I took this picture of a friend of a friend, it was sometime in the early 80’s. She was an actress and needed head shots. She wasn’t happy with the photograph because it came out ever-so-slightly out of focus. Turns out I needed glasses, but I wouldn’t discover that for a couple of more years. I’ll tell you though, looking at this years later, I was okay! Except for that needing glasses thing. And the under-exposing thing. But I remember thinking, “I have to find another way to make a living,” and I was better than I thought. Ah yes, being young and stupid. Those were the days.
I signed up for a podcasting class that’s being held at the Apple store in Soho today. I did this in a flurry of “ohmygod, how am I going to promote my book” angst. I also signed up for an imovie class, but I didn’t make it to that one.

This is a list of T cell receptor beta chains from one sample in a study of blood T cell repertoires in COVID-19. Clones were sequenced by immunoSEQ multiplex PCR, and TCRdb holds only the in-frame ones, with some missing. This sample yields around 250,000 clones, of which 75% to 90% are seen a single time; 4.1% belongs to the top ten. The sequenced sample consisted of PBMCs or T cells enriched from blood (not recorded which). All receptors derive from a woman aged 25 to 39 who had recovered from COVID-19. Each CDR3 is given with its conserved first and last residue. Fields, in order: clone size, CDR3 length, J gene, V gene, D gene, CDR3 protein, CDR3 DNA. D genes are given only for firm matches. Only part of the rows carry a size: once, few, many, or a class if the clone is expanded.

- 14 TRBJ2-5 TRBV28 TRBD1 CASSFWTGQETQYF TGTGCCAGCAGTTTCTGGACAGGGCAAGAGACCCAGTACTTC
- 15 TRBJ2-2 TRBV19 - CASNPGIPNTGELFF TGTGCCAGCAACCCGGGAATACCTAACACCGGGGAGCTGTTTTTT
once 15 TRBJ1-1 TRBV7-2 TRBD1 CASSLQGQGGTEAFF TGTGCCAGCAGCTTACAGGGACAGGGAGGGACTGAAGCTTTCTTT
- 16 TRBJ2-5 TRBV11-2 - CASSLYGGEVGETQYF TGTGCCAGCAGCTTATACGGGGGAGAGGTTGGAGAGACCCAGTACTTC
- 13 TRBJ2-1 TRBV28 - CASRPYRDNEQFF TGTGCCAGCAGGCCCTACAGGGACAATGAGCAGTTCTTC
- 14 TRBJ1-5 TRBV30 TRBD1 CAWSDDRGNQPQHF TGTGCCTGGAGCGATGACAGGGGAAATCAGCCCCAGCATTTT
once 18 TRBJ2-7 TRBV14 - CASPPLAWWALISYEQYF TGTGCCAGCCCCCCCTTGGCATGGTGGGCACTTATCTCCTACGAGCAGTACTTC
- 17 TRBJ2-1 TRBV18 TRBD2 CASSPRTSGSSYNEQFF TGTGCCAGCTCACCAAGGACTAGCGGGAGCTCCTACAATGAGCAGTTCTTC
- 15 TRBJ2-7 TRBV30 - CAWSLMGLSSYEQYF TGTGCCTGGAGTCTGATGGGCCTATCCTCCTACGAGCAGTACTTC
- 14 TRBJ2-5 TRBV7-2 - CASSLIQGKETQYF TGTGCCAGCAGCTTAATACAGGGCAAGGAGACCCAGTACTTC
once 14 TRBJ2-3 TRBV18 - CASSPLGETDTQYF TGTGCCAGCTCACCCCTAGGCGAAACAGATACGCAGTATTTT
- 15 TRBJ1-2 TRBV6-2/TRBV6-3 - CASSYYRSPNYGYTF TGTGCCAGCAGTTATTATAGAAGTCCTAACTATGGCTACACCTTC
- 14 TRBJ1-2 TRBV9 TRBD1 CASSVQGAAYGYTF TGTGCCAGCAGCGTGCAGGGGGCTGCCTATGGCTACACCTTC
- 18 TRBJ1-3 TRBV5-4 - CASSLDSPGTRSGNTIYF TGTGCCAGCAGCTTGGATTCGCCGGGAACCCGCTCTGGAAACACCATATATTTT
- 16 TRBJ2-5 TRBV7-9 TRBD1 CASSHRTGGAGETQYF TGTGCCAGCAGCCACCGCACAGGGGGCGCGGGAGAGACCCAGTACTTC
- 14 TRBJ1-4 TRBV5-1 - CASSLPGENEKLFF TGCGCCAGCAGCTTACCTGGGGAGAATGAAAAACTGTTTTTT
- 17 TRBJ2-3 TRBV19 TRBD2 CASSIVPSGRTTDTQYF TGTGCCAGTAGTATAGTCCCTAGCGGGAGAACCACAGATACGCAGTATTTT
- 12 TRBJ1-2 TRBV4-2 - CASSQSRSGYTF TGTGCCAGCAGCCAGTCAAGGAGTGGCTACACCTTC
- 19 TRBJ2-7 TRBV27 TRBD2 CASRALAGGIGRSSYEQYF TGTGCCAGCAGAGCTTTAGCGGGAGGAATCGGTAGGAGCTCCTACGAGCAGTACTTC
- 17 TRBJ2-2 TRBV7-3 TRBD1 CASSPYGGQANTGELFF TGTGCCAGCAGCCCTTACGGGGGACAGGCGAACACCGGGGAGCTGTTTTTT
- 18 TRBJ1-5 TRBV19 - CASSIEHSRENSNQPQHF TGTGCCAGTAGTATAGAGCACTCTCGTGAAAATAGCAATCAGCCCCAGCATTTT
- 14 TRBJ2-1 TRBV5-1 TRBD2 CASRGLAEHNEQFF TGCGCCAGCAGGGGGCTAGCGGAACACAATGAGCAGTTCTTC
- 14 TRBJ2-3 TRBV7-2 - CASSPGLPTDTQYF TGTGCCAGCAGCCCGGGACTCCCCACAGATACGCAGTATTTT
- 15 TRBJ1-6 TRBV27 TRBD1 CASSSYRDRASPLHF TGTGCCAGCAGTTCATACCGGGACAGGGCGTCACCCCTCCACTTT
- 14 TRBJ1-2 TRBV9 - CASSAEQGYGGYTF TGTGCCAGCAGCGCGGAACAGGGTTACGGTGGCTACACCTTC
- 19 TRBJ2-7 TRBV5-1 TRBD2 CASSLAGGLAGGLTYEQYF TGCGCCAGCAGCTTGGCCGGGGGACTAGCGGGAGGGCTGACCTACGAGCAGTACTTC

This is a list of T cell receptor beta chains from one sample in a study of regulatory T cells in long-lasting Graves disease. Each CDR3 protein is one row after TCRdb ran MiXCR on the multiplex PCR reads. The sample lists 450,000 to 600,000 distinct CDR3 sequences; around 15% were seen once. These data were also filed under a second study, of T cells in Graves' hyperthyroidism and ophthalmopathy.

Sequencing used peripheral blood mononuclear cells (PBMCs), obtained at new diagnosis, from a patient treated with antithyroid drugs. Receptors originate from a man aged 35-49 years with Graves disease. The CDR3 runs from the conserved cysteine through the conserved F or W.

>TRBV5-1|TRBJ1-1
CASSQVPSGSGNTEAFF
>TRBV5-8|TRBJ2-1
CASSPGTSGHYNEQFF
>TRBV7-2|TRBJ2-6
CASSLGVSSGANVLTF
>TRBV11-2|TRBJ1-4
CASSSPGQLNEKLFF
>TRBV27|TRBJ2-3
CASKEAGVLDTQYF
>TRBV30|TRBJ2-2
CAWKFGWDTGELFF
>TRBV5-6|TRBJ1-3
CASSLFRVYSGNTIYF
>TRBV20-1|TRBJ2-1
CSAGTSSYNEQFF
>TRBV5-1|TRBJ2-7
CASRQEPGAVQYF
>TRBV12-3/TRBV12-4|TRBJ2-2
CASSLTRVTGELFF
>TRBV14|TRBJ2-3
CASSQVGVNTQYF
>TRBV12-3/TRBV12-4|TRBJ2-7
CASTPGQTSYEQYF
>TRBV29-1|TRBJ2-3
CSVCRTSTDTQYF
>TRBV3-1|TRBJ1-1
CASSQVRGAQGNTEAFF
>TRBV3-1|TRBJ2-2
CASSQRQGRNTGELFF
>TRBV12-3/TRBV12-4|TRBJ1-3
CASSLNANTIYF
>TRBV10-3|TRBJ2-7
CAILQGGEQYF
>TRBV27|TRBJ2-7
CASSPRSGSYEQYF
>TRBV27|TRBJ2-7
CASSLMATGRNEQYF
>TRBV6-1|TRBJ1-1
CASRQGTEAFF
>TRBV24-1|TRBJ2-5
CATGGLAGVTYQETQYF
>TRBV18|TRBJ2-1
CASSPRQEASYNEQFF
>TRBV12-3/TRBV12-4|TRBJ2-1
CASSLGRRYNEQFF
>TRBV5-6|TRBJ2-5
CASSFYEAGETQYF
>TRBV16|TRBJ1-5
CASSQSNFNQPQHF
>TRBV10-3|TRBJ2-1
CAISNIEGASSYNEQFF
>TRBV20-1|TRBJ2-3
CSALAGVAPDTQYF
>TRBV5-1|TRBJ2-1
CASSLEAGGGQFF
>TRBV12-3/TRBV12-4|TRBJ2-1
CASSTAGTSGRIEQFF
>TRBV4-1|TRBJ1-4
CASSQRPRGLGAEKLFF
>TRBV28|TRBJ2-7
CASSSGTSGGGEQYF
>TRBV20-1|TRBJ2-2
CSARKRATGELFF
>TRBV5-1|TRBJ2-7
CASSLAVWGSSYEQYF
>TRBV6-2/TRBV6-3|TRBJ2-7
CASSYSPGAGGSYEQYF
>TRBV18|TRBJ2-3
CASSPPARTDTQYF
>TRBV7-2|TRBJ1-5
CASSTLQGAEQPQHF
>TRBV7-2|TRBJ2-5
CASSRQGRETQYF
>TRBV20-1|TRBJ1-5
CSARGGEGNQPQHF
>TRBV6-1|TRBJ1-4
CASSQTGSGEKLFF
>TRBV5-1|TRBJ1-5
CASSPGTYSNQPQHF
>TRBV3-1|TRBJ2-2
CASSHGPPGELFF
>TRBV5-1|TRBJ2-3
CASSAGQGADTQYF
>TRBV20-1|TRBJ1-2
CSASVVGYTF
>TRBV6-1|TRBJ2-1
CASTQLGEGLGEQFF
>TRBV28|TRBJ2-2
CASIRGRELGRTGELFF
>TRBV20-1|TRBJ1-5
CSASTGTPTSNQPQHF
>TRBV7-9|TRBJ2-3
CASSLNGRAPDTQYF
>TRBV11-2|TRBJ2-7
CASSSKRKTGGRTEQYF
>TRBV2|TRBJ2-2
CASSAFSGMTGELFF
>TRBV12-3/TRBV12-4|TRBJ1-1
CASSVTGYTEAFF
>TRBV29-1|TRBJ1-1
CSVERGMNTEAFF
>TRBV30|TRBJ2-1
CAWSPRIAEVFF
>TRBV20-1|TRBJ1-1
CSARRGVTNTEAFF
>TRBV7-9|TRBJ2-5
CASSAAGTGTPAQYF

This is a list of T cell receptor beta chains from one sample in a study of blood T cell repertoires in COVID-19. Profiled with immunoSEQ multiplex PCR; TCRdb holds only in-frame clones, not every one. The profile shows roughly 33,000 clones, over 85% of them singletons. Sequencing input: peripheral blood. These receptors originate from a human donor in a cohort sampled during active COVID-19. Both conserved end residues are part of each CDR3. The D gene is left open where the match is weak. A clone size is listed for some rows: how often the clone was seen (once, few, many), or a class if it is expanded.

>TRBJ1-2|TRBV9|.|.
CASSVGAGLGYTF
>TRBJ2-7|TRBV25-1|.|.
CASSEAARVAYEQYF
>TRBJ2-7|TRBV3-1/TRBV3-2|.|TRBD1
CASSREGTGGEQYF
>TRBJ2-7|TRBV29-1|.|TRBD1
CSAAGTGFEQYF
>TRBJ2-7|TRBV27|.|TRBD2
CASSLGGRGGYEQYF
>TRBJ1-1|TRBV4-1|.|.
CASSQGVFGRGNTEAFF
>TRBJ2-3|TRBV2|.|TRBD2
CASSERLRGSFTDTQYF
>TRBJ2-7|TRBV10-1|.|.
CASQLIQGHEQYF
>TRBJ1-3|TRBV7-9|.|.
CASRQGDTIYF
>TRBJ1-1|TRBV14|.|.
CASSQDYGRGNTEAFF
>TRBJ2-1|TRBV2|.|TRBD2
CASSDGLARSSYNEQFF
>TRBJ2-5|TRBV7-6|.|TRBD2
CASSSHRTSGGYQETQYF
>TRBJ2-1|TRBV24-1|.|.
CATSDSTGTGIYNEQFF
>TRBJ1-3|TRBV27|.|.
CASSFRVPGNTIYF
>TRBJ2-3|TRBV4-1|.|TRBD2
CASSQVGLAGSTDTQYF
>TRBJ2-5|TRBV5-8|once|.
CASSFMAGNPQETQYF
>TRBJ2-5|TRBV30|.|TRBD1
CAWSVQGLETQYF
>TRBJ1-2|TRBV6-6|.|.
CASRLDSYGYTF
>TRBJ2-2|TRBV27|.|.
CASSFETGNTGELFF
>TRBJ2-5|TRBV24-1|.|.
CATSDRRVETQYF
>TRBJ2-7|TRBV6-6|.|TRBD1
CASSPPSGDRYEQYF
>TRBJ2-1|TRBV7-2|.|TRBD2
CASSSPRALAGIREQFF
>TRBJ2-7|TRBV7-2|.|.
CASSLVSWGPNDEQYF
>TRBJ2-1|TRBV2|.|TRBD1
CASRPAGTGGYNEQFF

I figured I’ll just film some interviews, or go places with a haunted history and make a short movie, nothing fancy. And that I already know how to do.
Except why am I making more of an effort with podcasting? More people look at YouTube videos than listen to podcasts, right? Or do they? I don’t know.
In this picture Finney’s going, “What’s that? Get it, get it, get it, get it, get it, get it, get it.”
This is a detail from my 4th grade class picture. That’s me in the red dress. I’m in a sea of fair-haired, fair-skinned children. Even among the brunettes I’m the darkest. I used to think I was adopted, but now I’m thinking my mother had an affair. Everyone in my family has light features except for my mother and me. Okay, thinking back to their earliest friends … which guy had dark skin and hair? No one is jumping out at me.
And do I have the worst helmet haircut of all time or what??